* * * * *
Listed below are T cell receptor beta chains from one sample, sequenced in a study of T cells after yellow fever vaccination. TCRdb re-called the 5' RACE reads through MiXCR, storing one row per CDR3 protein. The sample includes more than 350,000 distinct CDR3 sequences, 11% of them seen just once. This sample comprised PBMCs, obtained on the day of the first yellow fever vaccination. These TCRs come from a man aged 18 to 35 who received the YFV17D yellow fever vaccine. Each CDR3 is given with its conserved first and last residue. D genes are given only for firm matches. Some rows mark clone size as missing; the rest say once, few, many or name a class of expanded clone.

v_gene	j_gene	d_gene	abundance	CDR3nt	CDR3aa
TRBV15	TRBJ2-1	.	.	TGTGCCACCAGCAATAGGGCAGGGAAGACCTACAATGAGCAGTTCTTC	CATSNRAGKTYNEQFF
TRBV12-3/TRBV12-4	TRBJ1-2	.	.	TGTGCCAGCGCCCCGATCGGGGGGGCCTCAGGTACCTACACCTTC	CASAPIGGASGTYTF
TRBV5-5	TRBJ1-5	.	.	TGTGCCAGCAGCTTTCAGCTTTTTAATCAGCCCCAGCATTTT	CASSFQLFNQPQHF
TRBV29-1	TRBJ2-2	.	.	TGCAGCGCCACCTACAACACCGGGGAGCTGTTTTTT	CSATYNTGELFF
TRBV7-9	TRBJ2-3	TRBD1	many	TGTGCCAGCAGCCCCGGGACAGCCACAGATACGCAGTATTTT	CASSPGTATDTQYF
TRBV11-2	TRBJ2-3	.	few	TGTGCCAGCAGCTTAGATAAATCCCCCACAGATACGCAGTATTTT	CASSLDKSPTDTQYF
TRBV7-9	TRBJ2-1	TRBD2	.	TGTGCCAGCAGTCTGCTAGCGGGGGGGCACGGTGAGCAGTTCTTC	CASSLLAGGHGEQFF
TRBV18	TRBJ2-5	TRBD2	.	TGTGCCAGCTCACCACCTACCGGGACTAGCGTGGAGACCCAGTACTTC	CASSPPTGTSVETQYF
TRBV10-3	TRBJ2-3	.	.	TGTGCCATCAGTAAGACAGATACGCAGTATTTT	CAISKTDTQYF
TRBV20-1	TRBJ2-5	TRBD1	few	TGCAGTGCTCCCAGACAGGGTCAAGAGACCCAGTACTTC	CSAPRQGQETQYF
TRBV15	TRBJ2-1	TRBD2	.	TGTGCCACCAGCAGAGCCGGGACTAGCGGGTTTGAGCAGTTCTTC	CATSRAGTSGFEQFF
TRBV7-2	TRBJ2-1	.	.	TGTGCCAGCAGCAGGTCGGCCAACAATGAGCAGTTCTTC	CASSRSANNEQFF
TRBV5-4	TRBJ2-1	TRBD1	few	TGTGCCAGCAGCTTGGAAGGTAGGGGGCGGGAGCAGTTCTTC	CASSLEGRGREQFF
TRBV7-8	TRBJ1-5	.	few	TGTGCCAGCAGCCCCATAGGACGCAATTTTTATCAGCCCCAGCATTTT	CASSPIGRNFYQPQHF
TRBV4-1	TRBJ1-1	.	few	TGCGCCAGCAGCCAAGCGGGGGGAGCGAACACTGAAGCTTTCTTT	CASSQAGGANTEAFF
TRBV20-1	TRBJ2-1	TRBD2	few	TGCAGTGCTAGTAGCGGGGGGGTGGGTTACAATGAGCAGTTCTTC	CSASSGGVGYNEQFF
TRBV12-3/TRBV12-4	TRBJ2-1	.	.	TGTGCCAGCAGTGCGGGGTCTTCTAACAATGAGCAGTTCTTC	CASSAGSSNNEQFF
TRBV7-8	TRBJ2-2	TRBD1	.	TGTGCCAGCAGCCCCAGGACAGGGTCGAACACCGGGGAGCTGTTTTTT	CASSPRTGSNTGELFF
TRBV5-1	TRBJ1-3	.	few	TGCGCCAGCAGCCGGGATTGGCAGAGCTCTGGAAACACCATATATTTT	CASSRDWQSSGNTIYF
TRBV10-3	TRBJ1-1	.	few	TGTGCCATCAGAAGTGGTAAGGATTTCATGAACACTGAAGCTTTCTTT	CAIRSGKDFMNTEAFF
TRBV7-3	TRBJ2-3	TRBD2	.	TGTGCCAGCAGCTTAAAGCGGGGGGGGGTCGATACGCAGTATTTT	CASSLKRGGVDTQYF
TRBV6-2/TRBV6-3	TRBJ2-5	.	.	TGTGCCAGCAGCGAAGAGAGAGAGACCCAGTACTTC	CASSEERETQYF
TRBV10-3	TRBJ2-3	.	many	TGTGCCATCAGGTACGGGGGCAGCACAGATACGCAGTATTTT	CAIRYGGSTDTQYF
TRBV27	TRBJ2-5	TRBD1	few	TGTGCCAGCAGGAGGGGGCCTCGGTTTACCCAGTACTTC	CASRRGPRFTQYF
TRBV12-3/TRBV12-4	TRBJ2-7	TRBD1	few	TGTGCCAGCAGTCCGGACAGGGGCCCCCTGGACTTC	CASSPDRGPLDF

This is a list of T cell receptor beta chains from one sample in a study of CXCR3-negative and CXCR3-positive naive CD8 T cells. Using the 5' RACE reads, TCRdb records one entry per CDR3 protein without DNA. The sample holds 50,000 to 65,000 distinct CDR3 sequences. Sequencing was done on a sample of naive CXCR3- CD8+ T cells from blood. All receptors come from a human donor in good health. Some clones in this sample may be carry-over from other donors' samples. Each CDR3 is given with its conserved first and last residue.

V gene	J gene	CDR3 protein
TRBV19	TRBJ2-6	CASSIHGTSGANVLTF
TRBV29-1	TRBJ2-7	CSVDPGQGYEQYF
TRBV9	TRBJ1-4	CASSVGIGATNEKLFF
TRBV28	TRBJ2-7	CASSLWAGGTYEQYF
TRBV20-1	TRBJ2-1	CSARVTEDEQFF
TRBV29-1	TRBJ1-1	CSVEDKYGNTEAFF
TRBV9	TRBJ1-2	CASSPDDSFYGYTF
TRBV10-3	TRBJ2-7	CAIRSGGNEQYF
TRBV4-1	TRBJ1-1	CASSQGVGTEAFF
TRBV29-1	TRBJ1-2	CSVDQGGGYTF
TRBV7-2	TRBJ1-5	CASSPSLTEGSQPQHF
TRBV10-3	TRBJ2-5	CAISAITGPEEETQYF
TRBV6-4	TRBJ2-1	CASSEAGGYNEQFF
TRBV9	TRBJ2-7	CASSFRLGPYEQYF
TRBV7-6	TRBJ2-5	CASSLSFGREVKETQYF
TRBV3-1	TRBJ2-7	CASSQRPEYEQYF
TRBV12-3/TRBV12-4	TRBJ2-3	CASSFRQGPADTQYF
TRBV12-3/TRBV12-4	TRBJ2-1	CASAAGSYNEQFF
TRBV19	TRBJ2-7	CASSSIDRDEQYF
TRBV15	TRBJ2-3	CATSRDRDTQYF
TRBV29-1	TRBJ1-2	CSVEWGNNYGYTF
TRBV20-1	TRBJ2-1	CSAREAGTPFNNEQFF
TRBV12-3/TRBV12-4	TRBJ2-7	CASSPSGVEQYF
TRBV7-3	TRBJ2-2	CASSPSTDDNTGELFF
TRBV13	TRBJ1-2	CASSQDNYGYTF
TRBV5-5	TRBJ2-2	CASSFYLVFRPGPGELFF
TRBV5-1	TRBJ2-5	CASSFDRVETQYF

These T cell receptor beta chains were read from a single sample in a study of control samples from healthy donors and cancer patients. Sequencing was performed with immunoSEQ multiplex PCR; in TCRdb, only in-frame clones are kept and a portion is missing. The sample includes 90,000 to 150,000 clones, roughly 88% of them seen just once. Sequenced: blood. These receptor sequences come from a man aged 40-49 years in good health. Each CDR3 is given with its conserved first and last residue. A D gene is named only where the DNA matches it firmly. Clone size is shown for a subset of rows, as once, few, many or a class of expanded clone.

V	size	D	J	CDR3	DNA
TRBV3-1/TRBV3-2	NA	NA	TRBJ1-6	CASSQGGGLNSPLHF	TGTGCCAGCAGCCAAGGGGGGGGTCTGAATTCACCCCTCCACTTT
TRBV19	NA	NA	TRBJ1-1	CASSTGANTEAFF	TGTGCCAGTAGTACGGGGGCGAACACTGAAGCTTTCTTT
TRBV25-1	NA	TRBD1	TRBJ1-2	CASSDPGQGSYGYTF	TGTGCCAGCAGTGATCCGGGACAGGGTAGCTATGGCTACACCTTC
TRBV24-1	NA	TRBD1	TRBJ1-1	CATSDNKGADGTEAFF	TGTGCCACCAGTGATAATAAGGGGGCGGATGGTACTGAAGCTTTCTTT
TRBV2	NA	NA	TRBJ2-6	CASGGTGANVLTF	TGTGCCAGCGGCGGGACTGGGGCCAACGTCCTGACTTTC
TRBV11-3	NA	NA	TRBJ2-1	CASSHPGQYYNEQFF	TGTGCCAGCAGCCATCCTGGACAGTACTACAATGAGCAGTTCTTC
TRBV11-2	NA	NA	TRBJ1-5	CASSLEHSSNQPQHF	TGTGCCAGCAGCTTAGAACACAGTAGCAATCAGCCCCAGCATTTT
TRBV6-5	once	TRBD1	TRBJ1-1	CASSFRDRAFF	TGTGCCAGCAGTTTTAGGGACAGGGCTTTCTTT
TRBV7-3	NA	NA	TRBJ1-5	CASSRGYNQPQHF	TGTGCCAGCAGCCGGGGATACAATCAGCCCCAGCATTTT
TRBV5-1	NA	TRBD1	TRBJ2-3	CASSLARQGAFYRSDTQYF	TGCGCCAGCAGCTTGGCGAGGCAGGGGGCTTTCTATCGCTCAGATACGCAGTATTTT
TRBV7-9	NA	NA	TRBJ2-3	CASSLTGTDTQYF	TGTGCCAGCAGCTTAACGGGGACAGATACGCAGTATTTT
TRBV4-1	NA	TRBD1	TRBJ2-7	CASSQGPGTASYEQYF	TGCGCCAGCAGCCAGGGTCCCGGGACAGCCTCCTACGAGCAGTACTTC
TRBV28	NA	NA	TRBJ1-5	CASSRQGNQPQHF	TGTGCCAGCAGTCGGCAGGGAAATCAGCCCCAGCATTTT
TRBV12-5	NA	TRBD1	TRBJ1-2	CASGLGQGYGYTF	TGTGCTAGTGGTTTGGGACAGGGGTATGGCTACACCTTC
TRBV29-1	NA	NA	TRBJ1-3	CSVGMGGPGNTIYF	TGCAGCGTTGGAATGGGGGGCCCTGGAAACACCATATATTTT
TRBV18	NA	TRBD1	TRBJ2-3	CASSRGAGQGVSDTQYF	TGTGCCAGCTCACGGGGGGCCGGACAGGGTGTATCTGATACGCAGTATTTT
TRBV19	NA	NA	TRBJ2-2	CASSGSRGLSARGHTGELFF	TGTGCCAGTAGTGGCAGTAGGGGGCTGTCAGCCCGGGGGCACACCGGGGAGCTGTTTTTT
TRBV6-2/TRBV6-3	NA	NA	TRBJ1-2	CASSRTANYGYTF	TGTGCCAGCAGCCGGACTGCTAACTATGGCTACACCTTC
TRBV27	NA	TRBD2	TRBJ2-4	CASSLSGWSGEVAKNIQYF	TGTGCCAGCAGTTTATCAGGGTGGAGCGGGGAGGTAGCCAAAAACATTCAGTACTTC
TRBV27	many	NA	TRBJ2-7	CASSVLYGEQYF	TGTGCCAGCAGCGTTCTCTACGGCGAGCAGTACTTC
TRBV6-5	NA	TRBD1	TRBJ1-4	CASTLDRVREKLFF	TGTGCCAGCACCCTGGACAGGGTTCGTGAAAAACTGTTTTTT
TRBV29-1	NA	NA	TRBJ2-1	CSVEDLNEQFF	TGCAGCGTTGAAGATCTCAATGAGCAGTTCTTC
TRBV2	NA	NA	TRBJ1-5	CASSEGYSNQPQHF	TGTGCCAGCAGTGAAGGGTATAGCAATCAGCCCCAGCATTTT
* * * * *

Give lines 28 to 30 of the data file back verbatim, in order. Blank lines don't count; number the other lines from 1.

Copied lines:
This is a list of T cell receptor beta chains from one sample in a study of CXCR3-negative and CXCR3-positive naive CD8 T cells. Using the 5' RACE reads, TCRdb records one entry per CDR3 protein without DNA. The sample holds 50,000 to 65,000 distinct CDR3 sequences. Sequencing was done on a sample of naive CXCR3- CD8+ T cells from blood. All receptors come from a human donor in good health. Some clones in this sample may be carry-over from other donors' samples. Each CDR3 is given with its conserved first and last residue.

V gene	J gene	CDR3 protein
TRBV19	TRBJ2-6	CASSIHGTSGANVLTF